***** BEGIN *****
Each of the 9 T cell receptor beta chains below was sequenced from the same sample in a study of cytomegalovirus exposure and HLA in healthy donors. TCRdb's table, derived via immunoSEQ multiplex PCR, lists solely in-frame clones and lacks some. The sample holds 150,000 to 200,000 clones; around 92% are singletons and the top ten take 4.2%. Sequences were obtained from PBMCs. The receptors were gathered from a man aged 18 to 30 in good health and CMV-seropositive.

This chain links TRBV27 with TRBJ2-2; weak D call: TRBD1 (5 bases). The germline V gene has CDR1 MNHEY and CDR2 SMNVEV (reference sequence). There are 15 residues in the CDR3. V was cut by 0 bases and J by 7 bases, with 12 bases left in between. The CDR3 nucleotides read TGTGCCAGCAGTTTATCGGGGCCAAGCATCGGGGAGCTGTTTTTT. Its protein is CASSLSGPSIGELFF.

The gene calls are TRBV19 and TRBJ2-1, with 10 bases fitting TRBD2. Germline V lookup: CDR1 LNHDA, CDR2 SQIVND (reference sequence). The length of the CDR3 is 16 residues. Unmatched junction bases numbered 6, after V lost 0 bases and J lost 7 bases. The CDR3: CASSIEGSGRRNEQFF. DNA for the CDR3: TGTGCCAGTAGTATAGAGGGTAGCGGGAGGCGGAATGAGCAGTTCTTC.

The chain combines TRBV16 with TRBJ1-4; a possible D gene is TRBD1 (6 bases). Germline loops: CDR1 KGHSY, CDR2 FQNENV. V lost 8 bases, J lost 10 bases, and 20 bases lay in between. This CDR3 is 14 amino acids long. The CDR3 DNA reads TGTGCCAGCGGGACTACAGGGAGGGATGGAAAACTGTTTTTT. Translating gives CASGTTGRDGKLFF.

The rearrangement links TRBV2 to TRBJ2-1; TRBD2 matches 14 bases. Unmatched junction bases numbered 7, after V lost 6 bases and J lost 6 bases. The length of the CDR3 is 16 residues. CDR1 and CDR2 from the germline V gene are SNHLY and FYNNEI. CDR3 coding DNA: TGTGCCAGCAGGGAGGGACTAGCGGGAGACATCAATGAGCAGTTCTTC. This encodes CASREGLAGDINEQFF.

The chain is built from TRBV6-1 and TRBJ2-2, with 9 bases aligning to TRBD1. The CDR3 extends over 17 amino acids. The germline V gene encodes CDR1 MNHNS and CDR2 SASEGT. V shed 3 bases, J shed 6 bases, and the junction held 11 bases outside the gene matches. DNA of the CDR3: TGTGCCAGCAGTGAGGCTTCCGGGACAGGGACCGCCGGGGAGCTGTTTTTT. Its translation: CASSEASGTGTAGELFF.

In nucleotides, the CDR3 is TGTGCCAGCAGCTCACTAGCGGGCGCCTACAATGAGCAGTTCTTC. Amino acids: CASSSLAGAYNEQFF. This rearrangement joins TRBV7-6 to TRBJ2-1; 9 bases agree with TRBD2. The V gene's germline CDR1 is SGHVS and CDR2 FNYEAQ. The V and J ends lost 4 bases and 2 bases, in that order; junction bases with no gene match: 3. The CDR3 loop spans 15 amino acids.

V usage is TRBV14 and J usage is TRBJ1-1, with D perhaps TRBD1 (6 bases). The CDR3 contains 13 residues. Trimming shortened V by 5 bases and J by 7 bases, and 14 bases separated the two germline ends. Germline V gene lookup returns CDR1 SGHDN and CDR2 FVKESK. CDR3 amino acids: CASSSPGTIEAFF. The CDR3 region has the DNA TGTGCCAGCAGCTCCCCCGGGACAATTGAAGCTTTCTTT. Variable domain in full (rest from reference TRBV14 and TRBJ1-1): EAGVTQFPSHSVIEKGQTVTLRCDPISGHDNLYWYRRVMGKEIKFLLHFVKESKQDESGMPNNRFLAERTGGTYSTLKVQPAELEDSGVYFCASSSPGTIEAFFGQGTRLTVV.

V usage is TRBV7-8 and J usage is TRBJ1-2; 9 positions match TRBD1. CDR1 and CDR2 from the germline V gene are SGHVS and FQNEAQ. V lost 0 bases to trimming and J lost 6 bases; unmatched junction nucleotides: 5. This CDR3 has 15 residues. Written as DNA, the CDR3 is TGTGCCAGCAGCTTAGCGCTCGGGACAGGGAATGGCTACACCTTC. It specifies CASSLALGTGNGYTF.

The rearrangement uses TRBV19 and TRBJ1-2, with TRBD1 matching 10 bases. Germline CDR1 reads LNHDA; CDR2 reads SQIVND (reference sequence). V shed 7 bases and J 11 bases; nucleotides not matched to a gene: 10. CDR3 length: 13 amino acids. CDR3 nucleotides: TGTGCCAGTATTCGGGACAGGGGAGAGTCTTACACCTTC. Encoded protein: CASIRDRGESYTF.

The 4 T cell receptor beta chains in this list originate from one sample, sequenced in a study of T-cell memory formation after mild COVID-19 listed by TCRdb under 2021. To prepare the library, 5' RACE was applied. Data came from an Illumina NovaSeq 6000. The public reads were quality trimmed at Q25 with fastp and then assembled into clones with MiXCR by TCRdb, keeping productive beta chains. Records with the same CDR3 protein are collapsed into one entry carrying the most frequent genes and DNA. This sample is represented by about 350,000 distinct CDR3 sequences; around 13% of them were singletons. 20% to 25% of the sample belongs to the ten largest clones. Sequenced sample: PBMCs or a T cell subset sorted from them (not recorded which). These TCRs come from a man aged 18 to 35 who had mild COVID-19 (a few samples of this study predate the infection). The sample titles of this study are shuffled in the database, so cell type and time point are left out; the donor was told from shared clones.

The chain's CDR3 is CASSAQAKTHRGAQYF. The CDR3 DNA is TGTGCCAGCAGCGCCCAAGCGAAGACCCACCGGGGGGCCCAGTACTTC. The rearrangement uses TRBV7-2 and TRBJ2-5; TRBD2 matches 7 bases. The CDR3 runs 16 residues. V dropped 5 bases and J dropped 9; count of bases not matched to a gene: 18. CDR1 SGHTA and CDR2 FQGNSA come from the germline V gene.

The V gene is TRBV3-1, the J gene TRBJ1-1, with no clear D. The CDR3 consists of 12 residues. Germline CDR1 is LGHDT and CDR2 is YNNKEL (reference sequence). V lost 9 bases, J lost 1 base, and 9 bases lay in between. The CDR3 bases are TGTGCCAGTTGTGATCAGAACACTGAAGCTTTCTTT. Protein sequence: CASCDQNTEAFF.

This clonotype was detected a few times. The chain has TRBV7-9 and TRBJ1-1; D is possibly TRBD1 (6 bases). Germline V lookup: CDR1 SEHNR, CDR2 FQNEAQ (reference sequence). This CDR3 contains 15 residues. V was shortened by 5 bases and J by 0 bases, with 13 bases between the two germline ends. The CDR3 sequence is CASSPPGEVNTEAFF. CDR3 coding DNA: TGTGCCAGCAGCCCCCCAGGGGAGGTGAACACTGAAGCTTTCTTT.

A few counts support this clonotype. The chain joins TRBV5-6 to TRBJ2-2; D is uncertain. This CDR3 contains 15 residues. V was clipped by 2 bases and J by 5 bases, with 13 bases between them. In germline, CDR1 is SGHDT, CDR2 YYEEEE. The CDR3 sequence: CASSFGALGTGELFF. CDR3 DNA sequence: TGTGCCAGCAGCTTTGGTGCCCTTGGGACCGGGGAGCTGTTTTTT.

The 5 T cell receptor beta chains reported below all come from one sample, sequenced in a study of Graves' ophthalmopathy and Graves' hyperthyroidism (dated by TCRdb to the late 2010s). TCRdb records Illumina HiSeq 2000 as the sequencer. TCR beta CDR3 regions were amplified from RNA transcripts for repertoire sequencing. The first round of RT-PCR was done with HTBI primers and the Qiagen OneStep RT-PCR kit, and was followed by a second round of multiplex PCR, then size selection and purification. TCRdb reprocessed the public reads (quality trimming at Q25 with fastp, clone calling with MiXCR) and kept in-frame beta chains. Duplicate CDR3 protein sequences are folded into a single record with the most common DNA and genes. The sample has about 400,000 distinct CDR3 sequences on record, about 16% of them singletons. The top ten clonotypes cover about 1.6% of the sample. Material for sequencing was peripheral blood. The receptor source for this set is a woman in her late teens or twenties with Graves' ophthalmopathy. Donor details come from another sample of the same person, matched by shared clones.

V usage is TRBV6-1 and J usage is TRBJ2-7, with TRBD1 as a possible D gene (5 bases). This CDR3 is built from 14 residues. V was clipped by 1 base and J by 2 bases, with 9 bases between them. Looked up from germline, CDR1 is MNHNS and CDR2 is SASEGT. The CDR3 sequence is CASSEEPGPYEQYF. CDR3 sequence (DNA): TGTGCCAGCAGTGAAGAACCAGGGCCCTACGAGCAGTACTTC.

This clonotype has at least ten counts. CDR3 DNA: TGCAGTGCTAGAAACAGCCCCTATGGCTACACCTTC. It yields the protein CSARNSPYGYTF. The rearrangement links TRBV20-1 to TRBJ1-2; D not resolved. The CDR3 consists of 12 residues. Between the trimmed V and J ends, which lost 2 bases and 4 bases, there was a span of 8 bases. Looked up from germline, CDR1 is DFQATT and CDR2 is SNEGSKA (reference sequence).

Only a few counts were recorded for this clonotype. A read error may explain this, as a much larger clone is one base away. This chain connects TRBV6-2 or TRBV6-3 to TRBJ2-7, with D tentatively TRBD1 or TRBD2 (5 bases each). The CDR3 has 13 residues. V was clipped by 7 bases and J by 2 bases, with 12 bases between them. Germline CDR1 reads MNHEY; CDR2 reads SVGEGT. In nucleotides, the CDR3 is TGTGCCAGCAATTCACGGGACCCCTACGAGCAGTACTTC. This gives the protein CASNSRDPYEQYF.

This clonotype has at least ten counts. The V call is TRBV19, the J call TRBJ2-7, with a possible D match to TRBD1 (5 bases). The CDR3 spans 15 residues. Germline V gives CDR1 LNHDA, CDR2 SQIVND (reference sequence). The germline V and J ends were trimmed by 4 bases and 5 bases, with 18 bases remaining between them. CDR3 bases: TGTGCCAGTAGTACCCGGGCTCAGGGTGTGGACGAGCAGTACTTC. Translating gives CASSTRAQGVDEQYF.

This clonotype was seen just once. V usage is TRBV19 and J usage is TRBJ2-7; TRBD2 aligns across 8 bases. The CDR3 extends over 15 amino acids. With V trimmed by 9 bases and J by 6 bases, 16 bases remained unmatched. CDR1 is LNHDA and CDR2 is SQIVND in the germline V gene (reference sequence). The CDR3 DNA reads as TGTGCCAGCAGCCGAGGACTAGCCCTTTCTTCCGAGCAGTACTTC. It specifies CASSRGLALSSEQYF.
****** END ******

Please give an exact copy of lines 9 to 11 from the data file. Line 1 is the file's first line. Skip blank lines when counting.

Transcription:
V usage is TRBV7-8 and J usage is TRBJ1-2; 9 positions match TRBD1. CDR1 and CDR2 from the germline V gene are SGHVS and FQNEAQ. V lost 0 bases to trimming and J lost 6 bases; unmatched junction nucleotides: 5. This CDR3 has 15 residues. Written as DNA, the CDR3 is TGTGCCAGCAGCTTAGCGCTCGGGACAGGGAATGGCTACACCTTC. It specifies CASSLALGTGNGYTF.

The rearrangement uses TRBV19 and TRBJ1-2, with TRBD1 matching 10 bases. Germline CDR1 reads LNHDA; CDR2 reads SQIVND (reference sequence). V shed 7 bases and J 11 bases; nucleotides not matched to a gene: 10. CDR3 length: 13 amino acids. CDR3 nucleotides: TGTGCCAGTATTCGGGACAGGGGAGAGTCTTACACCTTC. Encoded protein: CASIRDRGESYTF.

The 4 T cell receptor beta chains in this list originate from one sample, sequenced in a study of T-cell memory formation after mild COVID-19 listed by TCRdb under 2021. To prepare the library, 5' RACE was applied. Data came from an Illumina NovaSeq 6000. The public reads were quality trimmed at Q25 with fastp and then assembled into clones with MiXCR by TCRdb, keeping productive beta chains. Records with the same CDR3 protein are collapsed into one entry carrying the most frequent genes and DNA. This sample is represented by about 350,000 distinct CDR3 sequences; around 13% of them were singletons. 20% to 25% of the sample belongs to the ten largest clones. Sequenced sample: PBMCs or a T cell subset sorted from them (not recorded which). These TCRs come from a man aged 18 to 35 who had mild COVID-19 (a few samples of this study predate the infection). The sample titles of this study are shuffled in the database, so cell type and time point are left out; the donor was told from shared clones.